A part of the process of becoming a Master Mason is memorization of a ritual that is passed down by word of mouth. You learn this ritual from an older more experienced Mason. Its not just the ritual that is discussed, however. You also get to know your mentors and become good friends. The amount of knowledge from a life of experiences is invaluable. I had two different teachers for my 3 degrees and both had different lives. You can get a perspective on things that you might not otherwise get from simply hanging out with your peers. This is especially true for me as I lost my father when I was 21 as I was just getting old enough to appreciate the wisdom that he could provide.

Moving To A New Place

In the summer of 2012, on a whim, I took a position as an Americorps VISTA in Amelia County, Virginia. Amelia is about 2600 miles from my then home Reno, NV. I knew nobody. I had no friends. Making friends in a new place is one of the hardest things to do. I found the local Lodge and started going to meetings there (you can be a member of multiple lodges, or simply switch affiliations). Between monthly pancake breakfast fundraisers, selling food out of our truck at community events, family days, ladies nights (where Masons and their significant others get together), visits to other Lodges, work days on the Lodge, meetings, and degree work; I had a group of people to hang out with. Until I met my current girlfriend, Masonry was my primary, if not only form of social interaction at the time. And all I had to do was show up.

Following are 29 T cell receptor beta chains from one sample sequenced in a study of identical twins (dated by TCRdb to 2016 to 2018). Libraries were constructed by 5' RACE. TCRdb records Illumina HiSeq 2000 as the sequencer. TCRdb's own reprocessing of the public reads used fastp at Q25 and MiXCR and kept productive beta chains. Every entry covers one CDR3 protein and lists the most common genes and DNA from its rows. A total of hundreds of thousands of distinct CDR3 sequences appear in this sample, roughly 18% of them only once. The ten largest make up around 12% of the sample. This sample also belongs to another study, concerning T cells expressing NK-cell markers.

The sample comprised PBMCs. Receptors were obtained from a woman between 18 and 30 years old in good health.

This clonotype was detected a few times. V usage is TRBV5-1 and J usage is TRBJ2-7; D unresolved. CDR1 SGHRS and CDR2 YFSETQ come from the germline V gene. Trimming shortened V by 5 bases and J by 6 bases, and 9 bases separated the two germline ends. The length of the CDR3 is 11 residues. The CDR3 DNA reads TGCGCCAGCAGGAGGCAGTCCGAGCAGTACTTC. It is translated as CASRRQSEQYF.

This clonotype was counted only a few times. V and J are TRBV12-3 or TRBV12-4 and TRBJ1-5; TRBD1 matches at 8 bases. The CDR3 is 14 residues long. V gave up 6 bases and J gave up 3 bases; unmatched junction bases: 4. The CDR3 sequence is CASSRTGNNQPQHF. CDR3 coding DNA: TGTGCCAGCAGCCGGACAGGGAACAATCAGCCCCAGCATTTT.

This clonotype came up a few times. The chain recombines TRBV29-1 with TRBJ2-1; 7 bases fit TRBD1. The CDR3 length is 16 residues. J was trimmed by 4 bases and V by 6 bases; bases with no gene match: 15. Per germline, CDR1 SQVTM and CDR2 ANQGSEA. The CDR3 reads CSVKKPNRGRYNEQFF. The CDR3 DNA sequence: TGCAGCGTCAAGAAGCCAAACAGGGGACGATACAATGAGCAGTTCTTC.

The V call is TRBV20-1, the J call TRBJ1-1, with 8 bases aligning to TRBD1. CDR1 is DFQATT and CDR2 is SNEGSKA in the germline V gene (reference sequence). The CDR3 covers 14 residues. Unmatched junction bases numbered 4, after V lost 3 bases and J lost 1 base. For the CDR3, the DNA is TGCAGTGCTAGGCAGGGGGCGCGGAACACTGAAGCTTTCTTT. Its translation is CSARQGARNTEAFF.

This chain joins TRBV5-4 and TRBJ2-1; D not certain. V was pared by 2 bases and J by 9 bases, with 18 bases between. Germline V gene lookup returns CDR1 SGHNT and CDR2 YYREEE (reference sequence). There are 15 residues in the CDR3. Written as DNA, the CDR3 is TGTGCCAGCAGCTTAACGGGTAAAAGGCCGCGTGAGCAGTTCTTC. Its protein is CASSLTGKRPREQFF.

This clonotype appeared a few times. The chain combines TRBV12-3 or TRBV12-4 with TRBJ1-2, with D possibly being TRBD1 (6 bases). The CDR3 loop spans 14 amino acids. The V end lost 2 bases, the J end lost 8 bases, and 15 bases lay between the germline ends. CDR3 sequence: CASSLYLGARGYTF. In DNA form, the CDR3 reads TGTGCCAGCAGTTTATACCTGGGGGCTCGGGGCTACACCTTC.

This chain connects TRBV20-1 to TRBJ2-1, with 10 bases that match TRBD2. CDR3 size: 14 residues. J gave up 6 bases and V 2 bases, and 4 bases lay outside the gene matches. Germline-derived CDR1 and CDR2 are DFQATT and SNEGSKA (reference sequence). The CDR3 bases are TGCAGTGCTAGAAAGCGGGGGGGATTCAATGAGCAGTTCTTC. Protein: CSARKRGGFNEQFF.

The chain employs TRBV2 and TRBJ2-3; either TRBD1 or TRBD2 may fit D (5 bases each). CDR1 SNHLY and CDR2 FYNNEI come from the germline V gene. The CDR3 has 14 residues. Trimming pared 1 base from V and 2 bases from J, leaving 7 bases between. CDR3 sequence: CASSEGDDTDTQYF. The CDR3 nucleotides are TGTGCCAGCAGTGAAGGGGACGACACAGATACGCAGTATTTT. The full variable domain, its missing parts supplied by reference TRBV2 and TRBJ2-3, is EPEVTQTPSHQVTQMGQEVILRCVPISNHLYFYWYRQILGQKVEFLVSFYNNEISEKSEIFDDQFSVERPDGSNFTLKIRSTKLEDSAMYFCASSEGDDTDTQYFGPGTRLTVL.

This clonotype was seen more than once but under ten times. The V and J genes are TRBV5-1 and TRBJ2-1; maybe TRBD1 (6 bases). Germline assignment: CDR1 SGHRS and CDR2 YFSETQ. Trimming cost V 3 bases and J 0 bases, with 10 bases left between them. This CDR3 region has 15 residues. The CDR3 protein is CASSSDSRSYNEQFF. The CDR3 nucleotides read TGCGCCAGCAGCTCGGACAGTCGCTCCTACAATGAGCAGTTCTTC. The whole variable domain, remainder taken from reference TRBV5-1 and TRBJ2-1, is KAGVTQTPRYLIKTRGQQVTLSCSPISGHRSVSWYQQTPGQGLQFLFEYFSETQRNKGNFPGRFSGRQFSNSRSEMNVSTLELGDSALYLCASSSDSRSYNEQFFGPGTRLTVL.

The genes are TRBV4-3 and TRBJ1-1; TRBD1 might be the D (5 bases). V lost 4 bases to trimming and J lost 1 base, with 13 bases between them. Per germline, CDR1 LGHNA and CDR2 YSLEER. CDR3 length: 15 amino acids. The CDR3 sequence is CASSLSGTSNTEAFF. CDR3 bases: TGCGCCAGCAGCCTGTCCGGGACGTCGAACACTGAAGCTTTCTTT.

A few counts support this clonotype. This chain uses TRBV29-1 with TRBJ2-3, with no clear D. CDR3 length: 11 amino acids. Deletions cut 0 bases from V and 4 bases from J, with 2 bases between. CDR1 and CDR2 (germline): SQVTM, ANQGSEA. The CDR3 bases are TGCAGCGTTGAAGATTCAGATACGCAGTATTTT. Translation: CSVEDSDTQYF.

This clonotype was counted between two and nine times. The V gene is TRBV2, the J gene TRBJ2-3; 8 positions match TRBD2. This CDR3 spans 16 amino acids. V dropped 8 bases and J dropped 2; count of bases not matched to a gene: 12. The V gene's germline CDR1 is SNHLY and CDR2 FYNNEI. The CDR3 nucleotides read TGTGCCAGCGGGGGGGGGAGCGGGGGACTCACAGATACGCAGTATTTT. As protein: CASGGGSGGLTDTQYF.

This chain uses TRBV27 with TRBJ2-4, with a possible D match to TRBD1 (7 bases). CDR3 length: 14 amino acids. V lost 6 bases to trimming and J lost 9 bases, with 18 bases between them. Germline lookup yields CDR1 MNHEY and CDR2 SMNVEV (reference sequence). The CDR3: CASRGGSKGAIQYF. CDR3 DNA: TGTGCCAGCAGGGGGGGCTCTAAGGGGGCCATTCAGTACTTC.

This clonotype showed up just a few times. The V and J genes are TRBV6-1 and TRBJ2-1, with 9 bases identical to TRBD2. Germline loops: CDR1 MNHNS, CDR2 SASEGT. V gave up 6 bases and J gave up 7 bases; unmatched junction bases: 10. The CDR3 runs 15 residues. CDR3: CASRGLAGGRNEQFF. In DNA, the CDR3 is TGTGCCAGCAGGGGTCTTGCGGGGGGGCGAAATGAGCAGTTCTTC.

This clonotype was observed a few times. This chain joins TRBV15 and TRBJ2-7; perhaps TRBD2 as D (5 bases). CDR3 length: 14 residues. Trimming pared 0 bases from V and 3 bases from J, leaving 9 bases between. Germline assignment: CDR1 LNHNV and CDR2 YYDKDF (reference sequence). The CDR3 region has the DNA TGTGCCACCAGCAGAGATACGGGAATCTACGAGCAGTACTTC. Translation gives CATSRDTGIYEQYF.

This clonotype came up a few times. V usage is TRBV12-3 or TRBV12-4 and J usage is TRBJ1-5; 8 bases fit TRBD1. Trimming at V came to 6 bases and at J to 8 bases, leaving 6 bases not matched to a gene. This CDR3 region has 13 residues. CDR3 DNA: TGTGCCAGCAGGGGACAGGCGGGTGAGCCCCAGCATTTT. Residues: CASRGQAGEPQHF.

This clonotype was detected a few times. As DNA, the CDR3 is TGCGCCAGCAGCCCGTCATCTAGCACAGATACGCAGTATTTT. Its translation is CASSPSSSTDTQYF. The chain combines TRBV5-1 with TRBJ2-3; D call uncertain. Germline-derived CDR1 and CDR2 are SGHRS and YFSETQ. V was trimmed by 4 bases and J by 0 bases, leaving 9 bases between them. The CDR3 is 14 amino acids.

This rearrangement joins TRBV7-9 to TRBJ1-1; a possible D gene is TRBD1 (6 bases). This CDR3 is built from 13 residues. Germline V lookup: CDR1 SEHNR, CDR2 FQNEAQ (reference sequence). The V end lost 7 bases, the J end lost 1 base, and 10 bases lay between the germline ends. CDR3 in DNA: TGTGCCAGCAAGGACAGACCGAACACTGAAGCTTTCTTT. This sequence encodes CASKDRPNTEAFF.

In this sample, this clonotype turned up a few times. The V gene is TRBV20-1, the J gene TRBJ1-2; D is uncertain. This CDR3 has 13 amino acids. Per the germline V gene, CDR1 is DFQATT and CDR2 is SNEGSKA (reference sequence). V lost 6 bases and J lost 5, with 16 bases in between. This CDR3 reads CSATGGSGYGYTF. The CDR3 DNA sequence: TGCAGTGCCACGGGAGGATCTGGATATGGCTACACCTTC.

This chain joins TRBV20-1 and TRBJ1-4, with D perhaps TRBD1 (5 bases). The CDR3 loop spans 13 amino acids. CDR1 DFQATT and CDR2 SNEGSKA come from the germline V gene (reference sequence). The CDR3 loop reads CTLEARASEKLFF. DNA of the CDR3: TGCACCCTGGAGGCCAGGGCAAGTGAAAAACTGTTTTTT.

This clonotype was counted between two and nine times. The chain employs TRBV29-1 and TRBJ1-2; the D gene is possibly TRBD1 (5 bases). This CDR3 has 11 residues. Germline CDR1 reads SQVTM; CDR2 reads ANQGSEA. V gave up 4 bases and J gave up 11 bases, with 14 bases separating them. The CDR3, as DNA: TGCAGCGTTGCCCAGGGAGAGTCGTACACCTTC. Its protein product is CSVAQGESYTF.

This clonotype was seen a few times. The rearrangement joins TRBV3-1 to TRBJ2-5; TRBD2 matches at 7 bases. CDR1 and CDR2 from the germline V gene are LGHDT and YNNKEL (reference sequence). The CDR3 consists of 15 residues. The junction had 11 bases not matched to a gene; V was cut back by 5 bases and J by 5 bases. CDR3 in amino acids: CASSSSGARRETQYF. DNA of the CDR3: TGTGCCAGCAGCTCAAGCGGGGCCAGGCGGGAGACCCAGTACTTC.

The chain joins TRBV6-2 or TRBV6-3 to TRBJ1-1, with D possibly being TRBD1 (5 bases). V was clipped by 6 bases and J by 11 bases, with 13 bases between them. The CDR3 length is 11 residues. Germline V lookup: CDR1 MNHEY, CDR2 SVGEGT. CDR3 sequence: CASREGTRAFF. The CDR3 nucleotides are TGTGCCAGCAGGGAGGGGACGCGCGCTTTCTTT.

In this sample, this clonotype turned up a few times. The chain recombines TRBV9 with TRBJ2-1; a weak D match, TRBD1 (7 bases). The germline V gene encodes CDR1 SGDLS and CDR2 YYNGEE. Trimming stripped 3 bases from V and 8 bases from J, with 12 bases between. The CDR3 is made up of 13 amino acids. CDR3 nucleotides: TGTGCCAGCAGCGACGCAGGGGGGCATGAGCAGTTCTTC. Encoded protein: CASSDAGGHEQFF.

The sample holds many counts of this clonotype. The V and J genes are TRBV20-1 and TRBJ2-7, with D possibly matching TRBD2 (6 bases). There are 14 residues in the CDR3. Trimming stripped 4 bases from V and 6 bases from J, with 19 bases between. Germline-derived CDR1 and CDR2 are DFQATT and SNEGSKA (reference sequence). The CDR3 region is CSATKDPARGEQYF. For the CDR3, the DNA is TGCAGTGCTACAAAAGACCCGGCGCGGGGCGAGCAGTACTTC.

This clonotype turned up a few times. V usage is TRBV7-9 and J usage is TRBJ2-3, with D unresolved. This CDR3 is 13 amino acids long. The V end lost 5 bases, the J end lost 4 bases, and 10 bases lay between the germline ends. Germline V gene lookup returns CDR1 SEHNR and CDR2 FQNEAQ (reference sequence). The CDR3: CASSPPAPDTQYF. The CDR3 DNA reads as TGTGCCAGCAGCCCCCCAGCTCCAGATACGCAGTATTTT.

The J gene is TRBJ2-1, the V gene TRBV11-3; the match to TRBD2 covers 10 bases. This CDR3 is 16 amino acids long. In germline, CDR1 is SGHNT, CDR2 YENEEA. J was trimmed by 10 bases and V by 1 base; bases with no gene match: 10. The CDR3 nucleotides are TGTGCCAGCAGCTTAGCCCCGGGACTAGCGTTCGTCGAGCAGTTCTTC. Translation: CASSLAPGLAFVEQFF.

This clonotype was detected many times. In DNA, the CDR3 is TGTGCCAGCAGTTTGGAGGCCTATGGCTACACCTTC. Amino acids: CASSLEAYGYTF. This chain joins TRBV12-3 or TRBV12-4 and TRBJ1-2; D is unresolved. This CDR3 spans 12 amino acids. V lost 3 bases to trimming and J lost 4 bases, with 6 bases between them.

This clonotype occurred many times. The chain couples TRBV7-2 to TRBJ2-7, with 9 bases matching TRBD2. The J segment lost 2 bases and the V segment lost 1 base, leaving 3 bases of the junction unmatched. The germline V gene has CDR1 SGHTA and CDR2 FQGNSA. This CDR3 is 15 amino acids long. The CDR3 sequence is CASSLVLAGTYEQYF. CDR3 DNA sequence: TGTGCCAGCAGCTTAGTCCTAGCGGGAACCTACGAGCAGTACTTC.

Now, in my new home of Henrico, I’ve joined a new lodge, Westhampton 302.

Traveling As A Mason

The other aspect of the brotherhood of Freemasonry that I have enjoyed is that of travel.